KUALA LUMPUR: Malaysia’s sovereign bonds will rally in the next three months, spurred by demand from local insurers and pension funds, and an accommodative interest-rate policy, according to the nation’s top debt arranger.
The yield on the 10-year notes may fall to as low as 3.85% by July, said Jamzidi Khalid, executive vice-president for global markets at AmBank Group, as purchases by domestic funds help offset a bond sell-off that has seen foreign investors pull more than US$14bil in the last five months. The 10-year yield was at 4.08% yesterday.
“There’s a big pool of money waiting to be invested,” Jamzidi said in an interview. “The demand clearly outweighs the supply, especially in the long-dated space.”
Benchmark Malaysian bonds are rallying in 2017 after falling for two years, as investors shift focus to the nation’s improving current-account surplus and trade outlook. The ringgit has jumped to a five-month high and is Asia’s best currency in April, as policy makers take steps to restore confidence following a clampdown on offshore non-deliverable forwards.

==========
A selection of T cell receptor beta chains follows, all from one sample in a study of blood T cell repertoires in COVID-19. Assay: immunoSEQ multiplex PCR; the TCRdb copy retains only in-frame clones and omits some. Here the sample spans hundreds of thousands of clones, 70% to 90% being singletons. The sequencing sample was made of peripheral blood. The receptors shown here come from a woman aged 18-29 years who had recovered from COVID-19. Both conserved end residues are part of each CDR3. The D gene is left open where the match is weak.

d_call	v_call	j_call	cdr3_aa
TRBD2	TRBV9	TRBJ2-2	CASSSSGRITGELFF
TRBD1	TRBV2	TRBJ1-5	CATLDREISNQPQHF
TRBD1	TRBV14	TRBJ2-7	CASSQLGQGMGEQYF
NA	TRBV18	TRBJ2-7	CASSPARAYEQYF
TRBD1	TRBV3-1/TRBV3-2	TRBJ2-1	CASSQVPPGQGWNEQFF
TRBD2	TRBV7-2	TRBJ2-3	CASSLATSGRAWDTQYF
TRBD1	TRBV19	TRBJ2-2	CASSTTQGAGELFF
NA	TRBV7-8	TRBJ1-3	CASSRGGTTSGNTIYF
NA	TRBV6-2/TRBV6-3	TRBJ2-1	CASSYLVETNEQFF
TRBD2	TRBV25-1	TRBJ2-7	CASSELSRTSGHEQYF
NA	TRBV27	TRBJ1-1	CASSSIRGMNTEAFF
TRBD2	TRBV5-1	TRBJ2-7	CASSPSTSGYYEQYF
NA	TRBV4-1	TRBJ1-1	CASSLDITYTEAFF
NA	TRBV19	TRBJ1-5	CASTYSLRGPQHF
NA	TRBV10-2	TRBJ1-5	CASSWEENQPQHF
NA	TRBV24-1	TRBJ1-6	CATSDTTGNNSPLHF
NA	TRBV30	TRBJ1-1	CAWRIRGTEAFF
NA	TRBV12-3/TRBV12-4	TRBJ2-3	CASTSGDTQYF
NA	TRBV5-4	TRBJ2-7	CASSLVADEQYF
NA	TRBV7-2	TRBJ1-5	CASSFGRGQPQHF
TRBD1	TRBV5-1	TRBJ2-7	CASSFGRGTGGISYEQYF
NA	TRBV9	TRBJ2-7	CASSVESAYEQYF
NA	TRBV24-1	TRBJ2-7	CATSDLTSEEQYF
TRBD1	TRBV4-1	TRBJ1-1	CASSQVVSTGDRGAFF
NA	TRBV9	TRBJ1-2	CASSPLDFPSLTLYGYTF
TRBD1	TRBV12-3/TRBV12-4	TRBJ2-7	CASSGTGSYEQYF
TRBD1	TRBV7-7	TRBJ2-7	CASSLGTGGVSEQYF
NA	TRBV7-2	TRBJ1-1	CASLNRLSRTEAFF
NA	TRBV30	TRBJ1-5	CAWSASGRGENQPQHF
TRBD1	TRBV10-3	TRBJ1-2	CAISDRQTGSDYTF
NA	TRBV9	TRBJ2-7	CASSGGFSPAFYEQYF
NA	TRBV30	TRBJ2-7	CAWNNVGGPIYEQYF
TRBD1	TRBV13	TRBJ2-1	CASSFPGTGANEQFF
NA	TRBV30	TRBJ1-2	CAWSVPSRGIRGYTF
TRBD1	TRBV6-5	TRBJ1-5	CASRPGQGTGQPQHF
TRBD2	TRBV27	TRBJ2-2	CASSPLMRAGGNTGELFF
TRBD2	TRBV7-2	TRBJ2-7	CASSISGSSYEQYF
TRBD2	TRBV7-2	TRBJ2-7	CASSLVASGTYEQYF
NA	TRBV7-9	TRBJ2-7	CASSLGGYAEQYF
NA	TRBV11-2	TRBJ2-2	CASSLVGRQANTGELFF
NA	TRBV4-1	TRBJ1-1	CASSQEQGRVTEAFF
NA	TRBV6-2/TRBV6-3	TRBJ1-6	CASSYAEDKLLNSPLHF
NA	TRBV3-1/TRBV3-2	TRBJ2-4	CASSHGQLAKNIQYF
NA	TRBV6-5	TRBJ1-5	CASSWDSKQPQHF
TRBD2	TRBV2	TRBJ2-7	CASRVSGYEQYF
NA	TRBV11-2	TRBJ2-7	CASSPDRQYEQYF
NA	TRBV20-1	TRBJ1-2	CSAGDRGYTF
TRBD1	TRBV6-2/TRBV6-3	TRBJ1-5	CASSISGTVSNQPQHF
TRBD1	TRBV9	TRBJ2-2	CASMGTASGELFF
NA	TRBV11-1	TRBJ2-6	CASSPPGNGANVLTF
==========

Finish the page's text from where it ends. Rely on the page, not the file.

AmBank sees a 30% chance of Bank Negara tightening policy in the fourth quarter if growth indicators pick up, Jamzidi said, adding however that the pace of increases would not be as aggressive as the Federal Reserve’s. While inflation in the South-East nation quickened to the highest in more than eight years in March, a central bank official said there was no evidence that price pressures are spreading more broadly in the economy.
“Yields will be supported by domestic institutional funds,” Julia Goh, an economist with United Overseas Bank Ltd, wrote in an April 10 report, adding that holdings of Federal Government securities by the Employees Provident Fund, rose RM4.1bil in January, likely absorbing the foreign selloff.
The ringgit touched a five-month high of 4.3555 per dollar yesterday, as demand for riskier assets picked up after the outcome of the first round of the French presidential election. It is up 1.6% in April.
The currency slumped 6.6% between October and March, the biggest loss in Asia ex-Japan. The decline came as a broad dollar rally amid the election of US president Donald Trump in November and Malaysia’s clampdown on offshore forwards trading saw overseas funds fleeing the nation’s bonds.
Nikko Asset Management Co has changed its view of Malaysian bonds to “neutral” after earlier cutting holdings. Neuberger Berman Group LLC says the ringgit may be among the region’s better performers in coming months. – Bloomberg